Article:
The missing piece of the puzzle.

Last time out, I hinted in the comments that there was one more thing that needed to happen in order to defend indy epublishing against a theoretical future where Amazon and Barnes and Noble decide it’s time to get out of the industry.

Here it is:


This, my friends, is the Sansa e260, 4 gig model. It is an MP3 player that, while it is showing its age in the form of diminished battery life, has served me well over the years. While this particular model is a thing of the past, SanDisk has kept the brand alive.

I bring this up because it doesn’t matter where my music comes from. Ripped CDs, Jamendo, it can even take songs from eMusic or iTunes, were I so inclined (which I’m not). There isn’t even a “right” kind of music management software; all I do is plug it in to the computer and it’s recognized as another external drive.

You do see where I’m going with this, I presume.

We need an ereader that can seamlessly handle books from anywhere–buy it from one of the stores, download a freebie from Project Gutenberg, even check something out of your local library, it shows up with the same exact reading interface. In the same library.

Almost as acceptable would be an eink reader with Nook and Kindle and Kobo apps preinstalled.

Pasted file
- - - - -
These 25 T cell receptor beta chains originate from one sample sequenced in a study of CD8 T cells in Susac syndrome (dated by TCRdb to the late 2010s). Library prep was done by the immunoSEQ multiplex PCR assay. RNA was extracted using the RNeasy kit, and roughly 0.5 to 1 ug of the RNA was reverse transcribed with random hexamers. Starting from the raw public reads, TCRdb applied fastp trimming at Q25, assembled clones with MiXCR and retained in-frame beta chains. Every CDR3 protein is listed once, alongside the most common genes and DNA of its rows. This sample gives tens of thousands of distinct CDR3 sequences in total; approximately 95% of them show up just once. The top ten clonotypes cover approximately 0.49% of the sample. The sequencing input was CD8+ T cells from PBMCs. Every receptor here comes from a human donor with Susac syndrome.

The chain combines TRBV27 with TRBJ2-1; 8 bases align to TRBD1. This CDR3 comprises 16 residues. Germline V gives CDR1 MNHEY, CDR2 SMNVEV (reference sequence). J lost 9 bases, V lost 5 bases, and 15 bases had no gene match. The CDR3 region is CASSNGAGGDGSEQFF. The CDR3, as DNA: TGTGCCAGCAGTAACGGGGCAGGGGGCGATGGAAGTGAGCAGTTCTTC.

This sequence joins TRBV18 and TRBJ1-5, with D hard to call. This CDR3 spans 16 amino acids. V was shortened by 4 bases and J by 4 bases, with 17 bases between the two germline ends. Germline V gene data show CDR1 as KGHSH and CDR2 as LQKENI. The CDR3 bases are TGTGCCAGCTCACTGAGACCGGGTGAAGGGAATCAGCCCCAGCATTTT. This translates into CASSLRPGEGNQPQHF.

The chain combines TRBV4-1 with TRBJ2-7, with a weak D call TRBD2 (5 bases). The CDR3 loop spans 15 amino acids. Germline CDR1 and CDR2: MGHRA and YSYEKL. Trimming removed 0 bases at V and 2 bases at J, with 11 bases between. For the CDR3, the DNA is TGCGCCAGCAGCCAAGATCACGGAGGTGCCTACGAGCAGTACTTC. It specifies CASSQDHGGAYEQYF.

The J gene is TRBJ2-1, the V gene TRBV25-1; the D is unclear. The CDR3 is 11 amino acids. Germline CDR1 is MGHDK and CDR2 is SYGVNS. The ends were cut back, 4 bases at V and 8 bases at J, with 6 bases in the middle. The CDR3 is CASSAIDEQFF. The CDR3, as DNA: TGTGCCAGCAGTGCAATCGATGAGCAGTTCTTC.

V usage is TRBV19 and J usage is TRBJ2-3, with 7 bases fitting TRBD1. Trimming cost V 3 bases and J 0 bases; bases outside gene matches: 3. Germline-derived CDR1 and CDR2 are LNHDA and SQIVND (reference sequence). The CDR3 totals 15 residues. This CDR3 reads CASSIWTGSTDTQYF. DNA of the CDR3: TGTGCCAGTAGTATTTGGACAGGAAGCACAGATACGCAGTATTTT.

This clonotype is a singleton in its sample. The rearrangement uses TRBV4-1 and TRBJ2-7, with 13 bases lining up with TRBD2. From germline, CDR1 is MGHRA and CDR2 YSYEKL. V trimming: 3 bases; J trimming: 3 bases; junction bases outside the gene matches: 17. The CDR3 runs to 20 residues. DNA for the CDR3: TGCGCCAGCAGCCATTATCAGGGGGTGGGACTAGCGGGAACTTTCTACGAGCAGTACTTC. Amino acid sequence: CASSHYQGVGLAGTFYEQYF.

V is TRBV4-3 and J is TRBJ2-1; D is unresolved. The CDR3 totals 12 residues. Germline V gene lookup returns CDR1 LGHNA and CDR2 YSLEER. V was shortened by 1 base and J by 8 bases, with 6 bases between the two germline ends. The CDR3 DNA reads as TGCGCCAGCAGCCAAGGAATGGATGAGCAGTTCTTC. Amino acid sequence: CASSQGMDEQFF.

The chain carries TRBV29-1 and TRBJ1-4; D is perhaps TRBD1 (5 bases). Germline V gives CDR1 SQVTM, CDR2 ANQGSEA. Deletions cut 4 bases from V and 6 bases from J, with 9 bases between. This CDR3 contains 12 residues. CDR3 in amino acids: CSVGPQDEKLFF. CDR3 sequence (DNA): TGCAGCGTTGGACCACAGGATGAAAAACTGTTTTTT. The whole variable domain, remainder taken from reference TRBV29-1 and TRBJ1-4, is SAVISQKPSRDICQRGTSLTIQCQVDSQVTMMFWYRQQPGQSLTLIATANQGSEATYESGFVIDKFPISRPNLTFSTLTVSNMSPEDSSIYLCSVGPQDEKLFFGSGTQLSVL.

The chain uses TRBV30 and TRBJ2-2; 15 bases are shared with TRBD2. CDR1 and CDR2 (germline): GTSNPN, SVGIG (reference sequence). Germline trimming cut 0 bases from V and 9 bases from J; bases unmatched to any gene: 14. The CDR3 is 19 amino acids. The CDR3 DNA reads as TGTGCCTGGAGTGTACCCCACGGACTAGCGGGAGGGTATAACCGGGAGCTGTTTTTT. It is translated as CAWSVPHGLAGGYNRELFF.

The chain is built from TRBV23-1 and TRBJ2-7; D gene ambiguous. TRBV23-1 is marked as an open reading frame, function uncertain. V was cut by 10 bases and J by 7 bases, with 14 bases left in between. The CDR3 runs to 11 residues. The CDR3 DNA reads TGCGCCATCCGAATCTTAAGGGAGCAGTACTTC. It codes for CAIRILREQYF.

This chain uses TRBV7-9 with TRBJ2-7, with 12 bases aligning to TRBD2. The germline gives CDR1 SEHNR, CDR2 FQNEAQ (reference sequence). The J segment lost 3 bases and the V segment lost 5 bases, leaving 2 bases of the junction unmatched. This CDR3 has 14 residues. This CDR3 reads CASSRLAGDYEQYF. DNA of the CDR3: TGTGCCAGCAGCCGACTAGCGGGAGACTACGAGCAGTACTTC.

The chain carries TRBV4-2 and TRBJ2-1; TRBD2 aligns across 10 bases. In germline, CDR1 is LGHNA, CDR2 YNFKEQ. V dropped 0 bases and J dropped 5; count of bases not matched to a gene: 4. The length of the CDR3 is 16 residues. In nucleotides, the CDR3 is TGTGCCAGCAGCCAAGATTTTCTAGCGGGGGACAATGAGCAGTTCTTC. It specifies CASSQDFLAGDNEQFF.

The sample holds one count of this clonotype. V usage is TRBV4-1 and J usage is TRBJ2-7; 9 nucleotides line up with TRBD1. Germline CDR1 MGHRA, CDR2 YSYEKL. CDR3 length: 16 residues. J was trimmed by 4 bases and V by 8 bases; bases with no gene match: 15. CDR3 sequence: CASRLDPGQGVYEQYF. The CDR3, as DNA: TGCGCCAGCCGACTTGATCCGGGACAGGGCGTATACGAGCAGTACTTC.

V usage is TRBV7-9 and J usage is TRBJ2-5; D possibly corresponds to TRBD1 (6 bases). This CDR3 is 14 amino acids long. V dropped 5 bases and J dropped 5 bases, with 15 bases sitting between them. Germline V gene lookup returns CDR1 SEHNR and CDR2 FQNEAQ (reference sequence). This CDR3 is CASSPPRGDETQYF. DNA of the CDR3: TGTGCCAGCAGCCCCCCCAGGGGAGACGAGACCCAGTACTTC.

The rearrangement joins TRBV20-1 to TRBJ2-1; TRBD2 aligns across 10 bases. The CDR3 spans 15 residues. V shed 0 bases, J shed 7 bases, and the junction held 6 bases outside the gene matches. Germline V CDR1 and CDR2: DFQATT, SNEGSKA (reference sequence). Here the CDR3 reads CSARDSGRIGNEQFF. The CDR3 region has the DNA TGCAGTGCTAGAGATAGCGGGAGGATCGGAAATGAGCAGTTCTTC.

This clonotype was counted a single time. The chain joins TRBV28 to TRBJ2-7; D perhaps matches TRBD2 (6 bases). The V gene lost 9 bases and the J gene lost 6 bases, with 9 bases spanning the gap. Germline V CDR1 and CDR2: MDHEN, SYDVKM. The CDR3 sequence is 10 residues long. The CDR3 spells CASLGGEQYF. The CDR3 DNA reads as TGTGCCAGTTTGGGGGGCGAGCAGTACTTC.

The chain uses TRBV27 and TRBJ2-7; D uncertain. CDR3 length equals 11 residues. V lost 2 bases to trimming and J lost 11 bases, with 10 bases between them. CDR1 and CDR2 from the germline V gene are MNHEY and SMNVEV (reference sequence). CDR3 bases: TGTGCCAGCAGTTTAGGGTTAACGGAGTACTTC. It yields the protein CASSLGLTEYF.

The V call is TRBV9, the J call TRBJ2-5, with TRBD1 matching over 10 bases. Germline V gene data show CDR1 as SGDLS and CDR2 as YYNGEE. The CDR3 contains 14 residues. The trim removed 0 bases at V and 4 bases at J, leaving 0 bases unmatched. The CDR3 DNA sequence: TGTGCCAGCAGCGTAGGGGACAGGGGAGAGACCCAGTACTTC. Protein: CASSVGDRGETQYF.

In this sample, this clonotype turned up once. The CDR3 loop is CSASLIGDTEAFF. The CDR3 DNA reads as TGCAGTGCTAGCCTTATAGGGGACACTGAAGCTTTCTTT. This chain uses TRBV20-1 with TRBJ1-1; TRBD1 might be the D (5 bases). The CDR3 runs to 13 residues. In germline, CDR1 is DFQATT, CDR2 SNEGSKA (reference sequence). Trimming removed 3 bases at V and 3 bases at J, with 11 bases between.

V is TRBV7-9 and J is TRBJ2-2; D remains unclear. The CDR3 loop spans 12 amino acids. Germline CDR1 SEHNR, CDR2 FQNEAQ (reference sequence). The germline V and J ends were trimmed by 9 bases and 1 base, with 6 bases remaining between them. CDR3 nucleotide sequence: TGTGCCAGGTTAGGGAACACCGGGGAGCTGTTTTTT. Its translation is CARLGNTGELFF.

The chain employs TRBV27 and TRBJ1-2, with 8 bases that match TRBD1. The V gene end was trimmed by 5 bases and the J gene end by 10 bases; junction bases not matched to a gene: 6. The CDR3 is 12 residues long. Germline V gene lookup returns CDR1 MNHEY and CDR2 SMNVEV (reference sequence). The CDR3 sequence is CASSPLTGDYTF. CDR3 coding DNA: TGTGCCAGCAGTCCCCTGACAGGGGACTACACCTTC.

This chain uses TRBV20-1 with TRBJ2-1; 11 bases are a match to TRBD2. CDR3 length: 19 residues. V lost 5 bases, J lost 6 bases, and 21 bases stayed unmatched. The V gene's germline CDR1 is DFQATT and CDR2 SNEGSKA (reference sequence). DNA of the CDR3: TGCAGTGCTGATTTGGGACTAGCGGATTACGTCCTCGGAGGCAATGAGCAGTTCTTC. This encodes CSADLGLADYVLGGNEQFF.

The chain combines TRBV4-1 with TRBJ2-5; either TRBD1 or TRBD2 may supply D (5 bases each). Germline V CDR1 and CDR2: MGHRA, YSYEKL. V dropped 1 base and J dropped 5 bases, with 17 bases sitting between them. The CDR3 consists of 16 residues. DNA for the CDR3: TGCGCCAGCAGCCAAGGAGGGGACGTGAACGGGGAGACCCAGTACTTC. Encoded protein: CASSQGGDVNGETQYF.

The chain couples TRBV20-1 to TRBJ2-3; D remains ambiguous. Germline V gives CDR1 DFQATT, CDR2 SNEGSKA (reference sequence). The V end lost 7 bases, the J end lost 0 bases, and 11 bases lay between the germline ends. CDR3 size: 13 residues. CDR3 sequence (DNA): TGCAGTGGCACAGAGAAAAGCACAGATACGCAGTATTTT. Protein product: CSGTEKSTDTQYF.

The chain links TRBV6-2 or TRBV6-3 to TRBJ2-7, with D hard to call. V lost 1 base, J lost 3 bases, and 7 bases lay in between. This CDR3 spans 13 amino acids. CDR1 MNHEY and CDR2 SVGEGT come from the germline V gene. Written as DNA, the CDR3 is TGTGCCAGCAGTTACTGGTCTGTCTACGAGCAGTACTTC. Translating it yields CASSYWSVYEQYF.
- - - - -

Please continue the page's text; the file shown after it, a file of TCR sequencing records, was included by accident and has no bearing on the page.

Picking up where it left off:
Open vs. Closed, a concrete example.

So, over the past couple of years, writers and novelists have been talking (and fretting) about the future of their livlihoods, vis a vis the rise of ereaders and the newfound ability of new and untested creators to forge their own path outside the traditional publishing circles.

It all sounds very much like the webcomics debate that’s been going on for over a decade now, but I’m not sure if the traditional authors side has anyone as vehemently opposed to the future as a Ted Rall or Wiley Miller.

There is, however, one big difference between webcomcs and indy books, that authors would do well to keep in mind:

The World Wide Web.

Tim Berners-Lee and the others at CERN who developed the Web were enlightened enough to donate the technology to the public domain. Anyone can use it, and everyone does. Even those few webcomic collectives that have tried to hide their offerings behind a subscription paywall have done so using the Web.

The only barriers to entry on a webcomic are the creativity and drive of the individual cartoonist, and the only stumbling blocks to a successful run are persistence and bandwidth costs.

Indy ebooks, on the other hand? Sure, you can find them for sale on the Web, but they’re not really of the Web. Their existence, at least at the moment, has everything to do with the self-interest of Amazon and Barnes and Noble.

But mostly Amazon.

This may prove to juse be worst-case-scenario speculation on my part, but I can see either bookstore deciding that the terms they’ve been offering indy authors are far too generous, and that it’s time to stop leaving money on the table. What one does, the other will duplicate. That, or one of the major publishers decides to strong-arm them, offering their upcoming guaranteed bestsellers ebook versions to the stores that drop the indy titles.

Either way, it’s gonna hurt.

Solutions? Authors need to find exposure beyond the closed platforms of the bookstores, above and beyond personal blogs, guest blogging, and banner ads. Something like Comic Rocket or The Webcomic List. A directory specifically for independant authors, organized by genre, content, and the like, to let readers find out what’s out there.

I think there’s a market for it.